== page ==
Group VII Ethylene Response Factors (ERF-VII) are plant-specific transcription factors (TFs) known for their role in the activation of hypoxia-responsive genes under low oxygen stress but also in plant endogenous hypoxic niches. However, their function in the microaerophilic nitrogen-fixing nodules of legumes has not yet been investigated. We investigated regulation and the function of the two Medicago truncatula ERF-VII TFs ( MtERF74 and MtERF75) in roots and nodules, MtERF74 and MtERF75 in response to hypoxia stress and during the nodulation process using an RNA interference strategy and targeted proteolysis of MtERF75. Knockdown of MtERF74 and MtERF75 partially blocked the induction of hypoxia-responsive genes in roots exposed to hypoxia stress. In addition, a significant reduction in nodulation capacity and nitrogen fixation activity was observed in mature nodules of double knockdown transgenic roots. Overall, the results indicate that MtERF74 and MtERF75 are involved in the induction of MtNR1 and Pgb1.1 expression for efficient Phytogb-NO respiration in the nodule.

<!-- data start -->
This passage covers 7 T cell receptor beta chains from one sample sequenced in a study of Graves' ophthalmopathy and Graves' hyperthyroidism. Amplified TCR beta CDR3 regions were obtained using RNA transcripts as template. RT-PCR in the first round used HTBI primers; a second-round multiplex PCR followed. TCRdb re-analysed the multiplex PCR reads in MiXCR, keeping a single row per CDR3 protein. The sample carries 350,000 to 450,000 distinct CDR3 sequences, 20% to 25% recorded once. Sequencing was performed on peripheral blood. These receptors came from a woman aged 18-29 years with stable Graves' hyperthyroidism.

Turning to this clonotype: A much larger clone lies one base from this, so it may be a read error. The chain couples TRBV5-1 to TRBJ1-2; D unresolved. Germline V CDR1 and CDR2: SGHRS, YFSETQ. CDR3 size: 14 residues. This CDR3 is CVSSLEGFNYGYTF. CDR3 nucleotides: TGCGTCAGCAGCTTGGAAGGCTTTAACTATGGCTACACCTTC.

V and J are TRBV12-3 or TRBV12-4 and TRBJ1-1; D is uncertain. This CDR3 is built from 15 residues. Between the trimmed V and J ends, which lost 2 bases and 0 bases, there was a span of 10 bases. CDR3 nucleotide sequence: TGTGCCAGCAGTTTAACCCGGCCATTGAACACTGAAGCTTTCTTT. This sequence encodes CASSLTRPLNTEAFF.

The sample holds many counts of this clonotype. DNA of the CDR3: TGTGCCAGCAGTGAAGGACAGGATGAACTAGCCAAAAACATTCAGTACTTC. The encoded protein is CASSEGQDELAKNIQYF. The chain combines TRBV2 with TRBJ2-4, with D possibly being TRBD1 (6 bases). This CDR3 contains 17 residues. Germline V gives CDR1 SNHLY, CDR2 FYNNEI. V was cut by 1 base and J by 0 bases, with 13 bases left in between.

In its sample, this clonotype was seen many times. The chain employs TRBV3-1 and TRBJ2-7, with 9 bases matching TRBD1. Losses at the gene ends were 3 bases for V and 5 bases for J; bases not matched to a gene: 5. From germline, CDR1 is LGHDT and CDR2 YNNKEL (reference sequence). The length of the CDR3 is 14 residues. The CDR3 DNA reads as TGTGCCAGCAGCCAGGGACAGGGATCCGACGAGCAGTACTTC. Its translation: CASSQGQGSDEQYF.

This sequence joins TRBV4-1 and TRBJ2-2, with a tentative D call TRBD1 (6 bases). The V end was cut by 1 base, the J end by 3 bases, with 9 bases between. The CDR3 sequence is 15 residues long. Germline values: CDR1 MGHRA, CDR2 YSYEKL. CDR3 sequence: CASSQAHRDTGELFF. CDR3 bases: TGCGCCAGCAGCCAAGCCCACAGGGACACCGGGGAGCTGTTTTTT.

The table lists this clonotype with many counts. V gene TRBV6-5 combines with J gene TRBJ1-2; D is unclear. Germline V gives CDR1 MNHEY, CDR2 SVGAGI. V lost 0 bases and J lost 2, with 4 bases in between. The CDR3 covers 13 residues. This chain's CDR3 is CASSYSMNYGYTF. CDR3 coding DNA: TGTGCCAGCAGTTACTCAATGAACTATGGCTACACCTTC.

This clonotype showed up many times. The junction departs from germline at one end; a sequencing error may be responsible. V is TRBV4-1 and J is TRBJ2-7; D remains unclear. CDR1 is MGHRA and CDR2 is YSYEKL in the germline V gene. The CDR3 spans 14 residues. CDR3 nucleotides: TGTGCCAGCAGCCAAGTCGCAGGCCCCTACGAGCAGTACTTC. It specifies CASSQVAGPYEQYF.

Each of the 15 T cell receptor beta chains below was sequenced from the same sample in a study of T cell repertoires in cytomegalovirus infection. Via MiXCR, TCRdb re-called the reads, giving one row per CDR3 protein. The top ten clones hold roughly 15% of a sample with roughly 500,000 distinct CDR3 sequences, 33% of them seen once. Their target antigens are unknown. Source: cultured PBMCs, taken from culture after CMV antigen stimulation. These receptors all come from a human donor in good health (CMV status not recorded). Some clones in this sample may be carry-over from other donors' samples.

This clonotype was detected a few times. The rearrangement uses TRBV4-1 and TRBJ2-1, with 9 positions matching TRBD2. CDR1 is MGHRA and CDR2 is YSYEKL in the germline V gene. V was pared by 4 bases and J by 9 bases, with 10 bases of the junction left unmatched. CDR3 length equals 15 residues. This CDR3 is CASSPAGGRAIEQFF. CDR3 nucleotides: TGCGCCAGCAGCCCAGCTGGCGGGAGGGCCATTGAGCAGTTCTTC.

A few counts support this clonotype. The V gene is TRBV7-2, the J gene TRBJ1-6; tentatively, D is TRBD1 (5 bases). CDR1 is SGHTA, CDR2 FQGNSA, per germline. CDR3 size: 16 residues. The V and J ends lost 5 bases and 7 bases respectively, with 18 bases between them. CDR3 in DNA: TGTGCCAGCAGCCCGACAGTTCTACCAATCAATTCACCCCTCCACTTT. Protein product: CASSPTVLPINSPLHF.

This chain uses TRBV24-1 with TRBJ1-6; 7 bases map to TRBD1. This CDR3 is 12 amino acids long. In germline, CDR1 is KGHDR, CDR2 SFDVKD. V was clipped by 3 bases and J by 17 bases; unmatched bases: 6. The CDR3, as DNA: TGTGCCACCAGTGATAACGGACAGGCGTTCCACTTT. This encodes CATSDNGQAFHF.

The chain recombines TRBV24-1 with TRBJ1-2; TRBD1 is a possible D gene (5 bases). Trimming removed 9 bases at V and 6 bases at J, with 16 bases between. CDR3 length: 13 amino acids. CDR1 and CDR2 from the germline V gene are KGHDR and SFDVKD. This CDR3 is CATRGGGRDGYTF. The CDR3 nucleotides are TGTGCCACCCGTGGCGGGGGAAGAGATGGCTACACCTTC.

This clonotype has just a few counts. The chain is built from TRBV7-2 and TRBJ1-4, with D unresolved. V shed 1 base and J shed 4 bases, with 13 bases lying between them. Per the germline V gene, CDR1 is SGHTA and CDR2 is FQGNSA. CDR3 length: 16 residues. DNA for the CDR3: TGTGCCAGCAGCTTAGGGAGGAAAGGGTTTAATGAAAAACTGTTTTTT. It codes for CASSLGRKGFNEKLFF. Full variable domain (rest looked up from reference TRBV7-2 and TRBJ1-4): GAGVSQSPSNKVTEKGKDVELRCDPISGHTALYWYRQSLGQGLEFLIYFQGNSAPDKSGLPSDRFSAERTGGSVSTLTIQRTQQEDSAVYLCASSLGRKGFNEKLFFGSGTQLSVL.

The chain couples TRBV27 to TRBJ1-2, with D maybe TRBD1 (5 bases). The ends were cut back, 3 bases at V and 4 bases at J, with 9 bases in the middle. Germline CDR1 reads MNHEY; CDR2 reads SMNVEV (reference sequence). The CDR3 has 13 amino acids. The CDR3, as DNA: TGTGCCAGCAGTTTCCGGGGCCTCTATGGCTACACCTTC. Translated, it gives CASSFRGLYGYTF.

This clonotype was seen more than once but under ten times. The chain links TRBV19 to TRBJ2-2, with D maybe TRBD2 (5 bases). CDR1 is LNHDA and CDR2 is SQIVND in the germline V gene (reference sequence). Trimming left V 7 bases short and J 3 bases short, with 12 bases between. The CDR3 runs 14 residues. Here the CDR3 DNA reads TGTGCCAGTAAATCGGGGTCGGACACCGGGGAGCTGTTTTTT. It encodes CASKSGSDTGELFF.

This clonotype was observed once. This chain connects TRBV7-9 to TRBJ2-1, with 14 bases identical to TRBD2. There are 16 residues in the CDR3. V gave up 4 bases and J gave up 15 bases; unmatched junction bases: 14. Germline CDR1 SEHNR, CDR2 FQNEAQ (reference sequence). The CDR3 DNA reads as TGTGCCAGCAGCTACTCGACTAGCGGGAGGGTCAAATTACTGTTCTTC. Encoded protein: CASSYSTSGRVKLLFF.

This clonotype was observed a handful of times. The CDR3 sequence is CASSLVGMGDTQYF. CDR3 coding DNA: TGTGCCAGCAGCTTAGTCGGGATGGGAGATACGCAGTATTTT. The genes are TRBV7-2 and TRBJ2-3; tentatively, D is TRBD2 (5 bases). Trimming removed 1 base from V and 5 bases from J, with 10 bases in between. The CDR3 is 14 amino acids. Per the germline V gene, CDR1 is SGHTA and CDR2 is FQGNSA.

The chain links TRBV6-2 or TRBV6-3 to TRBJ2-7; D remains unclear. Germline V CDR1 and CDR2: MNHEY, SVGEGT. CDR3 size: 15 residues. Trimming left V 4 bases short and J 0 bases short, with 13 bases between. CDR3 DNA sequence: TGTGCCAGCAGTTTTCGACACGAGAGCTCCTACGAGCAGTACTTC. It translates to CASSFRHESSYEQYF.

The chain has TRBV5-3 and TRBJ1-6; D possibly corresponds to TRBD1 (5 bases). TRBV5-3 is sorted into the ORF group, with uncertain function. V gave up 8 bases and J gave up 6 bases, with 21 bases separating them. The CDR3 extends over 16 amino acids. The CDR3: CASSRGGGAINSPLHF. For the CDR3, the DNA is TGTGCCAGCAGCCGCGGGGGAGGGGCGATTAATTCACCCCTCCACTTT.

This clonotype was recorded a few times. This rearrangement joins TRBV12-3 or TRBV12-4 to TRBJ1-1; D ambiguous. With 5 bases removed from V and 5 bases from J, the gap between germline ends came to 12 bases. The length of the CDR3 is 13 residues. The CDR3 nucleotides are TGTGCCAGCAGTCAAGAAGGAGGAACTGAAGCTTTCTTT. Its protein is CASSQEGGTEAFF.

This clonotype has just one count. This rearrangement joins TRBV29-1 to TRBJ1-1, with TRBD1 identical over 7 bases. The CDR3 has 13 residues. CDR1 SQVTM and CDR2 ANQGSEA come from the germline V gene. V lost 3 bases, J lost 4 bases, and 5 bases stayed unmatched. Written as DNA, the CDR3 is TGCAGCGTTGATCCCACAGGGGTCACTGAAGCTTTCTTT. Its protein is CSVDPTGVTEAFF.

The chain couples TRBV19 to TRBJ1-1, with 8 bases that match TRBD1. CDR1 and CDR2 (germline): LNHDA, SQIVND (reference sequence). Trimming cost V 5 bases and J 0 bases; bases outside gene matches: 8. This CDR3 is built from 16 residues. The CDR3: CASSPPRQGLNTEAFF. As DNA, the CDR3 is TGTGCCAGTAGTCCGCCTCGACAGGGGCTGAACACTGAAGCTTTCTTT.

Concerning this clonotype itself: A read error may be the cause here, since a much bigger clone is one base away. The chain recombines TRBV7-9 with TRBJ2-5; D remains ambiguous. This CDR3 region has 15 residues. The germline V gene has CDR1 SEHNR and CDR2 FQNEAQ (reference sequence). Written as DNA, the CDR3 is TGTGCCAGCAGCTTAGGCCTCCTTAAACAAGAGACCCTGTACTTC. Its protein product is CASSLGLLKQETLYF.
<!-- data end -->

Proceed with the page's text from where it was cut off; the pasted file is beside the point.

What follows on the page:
Plant metabolomics has been used widely in plant physiology, in particular to analyse metabolic responses to environmental parameters. Derivatization (via trimethylsilylation-methoximation) followed by GC-MS metabolic profiling is a major technique to quantify low molecular weight, common metabolites of primary carbon, sulphur and nitrogen metabolism. There are now excellent opportunities for new generation analyses, using high resolution, exact mass GC-MS spectrometers that are progressively becoming relatively cheap. However, exact mass GC-MS analyses for routine metabolic profiling are not common, there is no dedicated available database. Also, exact mass GC-MS is usually dedicated to structural resolution of targeted secondary metabolites. Here, we present a curated database for exact mass metabolic profiling (made of 336 analytes, 1,064 characteristic exact mass fragments) focused on molecules of primary metabolism. We show advantages of exact mass analyses, in particular to resolve isotopic patterns, localise S-containing metabolites, and avoid identification errors when analytes have common nominal mass peaks in their spectrum. We provide a practical example using leaves of different Arabidopsis ecotypes and show how exact mass GC-MS analysis can be applied to plant samples and identify metabolic profiles.